An Update on the 2019 Legislative Session and Its Impact on Mobile
The Business View – July 2019 / Community & Governmental Affairs
By Kellie Hope, Vice President, Community & Governmental Affairs, Mobile Area Chamber of Commerce
The 2019 session of the Alabama State Legislature has proven to be an especially active one, as 1,070 bills were introduced. Throughout the session, the Mobile Area Chamber has been on the ground in Montgomery advocating for the Mobile business community on a weekly and often daily basis.
The piece of legislation set to have the biggest impact on the Mobile area and our economy is the Rebuild Alabama Act. Passed in a special session of the legislature, this bill raises the gas tax in Alabama by 10 cents. Signed into law by Gov. Kay Ivey on March 12, it will be implemented incrementally starting on Sept. 1.
Currently set to 18 cents per gallon for gasoline and 19 cents for diesel, the gas tax has remained unchanged since 1992. After the initial 6-cent increase in September, the tax will increase by 2 cents per gallon on Oct. 1, 2020, then increase by a final 2 cents again one year later. Revenue derived from the Rebuild Alabama Act will facilitate the deepening and widening of the shipping channel into the Port of Mobile, and provide resources to invest in infrastructure improvements statewide.
Gov. Ivey also signed SB 112, to boost tourism in Mobile. This legislation, sponsored by Senators Figures, Sessions and Williams, provides procedures for Class 2 municipalities (City of Mobile) to establish additional business improvement districts for the purpose of promoting tourism and driving economic growth.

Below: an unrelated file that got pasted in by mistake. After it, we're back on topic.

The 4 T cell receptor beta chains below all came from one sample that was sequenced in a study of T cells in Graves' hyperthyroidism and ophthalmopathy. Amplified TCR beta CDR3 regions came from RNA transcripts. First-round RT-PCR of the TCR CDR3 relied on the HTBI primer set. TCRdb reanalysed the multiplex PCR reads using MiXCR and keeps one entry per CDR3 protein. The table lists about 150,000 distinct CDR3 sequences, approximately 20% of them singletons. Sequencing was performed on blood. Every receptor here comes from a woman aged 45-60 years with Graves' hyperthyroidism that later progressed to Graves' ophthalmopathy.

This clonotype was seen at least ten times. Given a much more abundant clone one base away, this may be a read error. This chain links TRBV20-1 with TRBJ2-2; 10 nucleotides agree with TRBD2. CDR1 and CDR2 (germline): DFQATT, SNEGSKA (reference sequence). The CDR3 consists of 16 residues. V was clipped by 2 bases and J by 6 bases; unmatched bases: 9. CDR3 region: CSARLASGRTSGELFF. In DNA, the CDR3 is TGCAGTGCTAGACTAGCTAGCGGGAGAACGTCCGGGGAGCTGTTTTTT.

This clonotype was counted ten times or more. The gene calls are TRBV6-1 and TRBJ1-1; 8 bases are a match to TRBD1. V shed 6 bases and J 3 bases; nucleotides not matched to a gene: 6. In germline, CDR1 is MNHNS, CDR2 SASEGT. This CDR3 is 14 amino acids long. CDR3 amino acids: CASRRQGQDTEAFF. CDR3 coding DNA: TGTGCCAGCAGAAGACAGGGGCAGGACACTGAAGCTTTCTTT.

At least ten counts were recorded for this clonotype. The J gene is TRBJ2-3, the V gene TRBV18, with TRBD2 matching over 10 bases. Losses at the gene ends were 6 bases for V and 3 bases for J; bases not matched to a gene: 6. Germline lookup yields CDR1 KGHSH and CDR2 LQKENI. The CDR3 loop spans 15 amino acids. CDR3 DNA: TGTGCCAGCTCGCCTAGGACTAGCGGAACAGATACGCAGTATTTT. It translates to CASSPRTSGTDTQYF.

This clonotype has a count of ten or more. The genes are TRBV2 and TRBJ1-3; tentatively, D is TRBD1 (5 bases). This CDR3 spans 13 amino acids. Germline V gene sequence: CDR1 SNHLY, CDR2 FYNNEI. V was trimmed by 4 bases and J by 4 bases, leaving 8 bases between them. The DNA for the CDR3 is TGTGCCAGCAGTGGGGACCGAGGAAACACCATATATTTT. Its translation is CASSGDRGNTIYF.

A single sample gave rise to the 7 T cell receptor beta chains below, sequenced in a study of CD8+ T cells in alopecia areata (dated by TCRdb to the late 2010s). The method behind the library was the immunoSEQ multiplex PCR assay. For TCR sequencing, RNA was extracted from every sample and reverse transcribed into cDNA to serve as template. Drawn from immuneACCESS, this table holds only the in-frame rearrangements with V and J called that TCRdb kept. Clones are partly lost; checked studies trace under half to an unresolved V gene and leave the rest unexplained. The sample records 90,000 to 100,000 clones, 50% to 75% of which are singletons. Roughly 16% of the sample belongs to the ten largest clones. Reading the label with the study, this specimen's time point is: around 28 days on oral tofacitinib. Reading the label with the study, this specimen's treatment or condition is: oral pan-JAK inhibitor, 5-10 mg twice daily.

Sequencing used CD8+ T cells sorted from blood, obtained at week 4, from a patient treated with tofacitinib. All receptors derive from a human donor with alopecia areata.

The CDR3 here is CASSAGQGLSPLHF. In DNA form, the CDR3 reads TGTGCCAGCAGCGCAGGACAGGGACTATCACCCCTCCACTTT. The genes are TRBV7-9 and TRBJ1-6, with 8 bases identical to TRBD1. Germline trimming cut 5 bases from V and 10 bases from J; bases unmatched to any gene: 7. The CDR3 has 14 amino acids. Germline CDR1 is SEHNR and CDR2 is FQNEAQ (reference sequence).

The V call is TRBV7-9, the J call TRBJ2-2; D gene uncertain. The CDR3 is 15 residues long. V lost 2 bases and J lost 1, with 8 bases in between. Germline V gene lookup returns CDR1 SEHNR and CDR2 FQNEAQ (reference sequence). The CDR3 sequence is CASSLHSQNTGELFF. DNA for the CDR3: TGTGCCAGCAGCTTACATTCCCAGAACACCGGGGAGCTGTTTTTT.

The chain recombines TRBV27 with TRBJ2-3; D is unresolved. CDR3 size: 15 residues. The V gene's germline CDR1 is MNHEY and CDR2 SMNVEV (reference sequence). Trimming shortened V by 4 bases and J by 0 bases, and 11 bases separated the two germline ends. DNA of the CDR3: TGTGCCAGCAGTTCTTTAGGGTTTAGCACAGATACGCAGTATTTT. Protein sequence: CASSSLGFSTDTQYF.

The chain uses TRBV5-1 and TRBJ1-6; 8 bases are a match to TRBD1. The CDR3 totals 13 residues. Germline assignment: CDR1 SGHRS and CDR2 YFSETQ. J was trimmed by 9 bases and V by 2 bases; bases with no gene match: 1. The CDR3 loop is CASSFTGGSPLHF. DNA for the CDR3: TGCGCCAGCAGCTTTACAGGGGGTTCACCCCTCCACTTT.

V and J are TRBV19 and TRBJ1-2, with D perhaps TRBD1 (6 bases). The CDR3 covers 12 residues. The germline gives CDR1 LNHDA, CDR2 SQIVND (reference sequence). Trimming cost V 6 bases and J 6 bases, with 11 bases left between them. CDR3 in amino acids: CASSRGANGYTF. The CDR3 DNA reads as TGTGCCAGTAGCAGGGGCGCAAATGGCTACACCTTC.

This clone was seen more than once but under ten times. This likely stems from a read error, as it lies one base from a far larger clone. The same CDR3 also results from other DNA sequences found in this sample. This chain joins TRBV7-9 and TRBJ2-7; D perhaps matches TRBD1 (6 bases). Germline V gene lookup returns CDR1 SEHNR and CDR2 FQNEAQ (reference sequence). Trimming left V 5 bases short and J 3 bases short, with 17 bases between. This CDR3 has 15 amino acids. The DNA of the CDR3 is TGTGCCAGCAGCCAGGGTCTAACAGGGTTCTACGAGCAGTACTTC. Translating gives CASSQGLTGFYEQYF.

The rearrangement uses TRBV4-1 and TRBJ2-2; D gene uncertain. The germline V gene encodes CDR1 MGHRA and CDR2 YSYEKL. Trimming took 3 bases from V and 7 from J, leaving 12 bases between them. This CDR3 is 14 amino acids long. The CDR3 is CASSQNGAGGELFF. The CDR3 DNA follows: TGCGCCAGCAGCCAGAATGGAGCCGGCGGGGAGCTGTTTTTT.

The legislature voted overwhelmingly in favor of HB 289, which permanently exempts economic developers from a requirement to register as lobbyists under the Alabama ethics law. The exemption originally passed during the 2018 session, but with a provision set to expire April 1, 2019. Passage now allows economic developers to maintain the necessary confidentiality required during site selection efforts.
The proposed constitutional amendment to authorize a state lottery ultimately failed to pass after disagreements over paper tickets versus video lottery terminals and over the distribution of revenue between the General Fund and the Education Trust Fund.
The Chamber acted quickly and in concert with our pro-business counterparts across the state to defeat legislation that aimed to repeal Common Core. The bill did not offer a satisfactory replacement for Common Core’s college- and career-ready standards, which are essential to economic and workforce development.
Boosted by a strong economy, the $7.1 billion Education Trust Fund budget passed and provides a 4 percent pay raise for education employees; increases to most K-12 programs and increases of at least 6 percent to the state’s four-year public colleges and universities.
The Legislature passed a $2.1 billion General Fund Budget including increases to the Department of Corrections, the Alabama Law Enforcement Agency and the Department of Mental Health. No funding for Medicaid expansion was included in the budget. A special session later in the year to address prison reform.
About the Mobile Chamber
The Mobile Chamber is a private business organization with more than 1,700 members and the economic developer for the City of Mobile and Mobile County. The Mobile Chamber’s focus is to provide members with networking, marketing and professional development opportunities, expand jobs in the area, develop the local workforce, advocate legislative priorities and offer resources to help small businesses grow. Additional information is on the Chamber’s website, Facebook, Instagram, LinkedIn, Twitter and YouTube.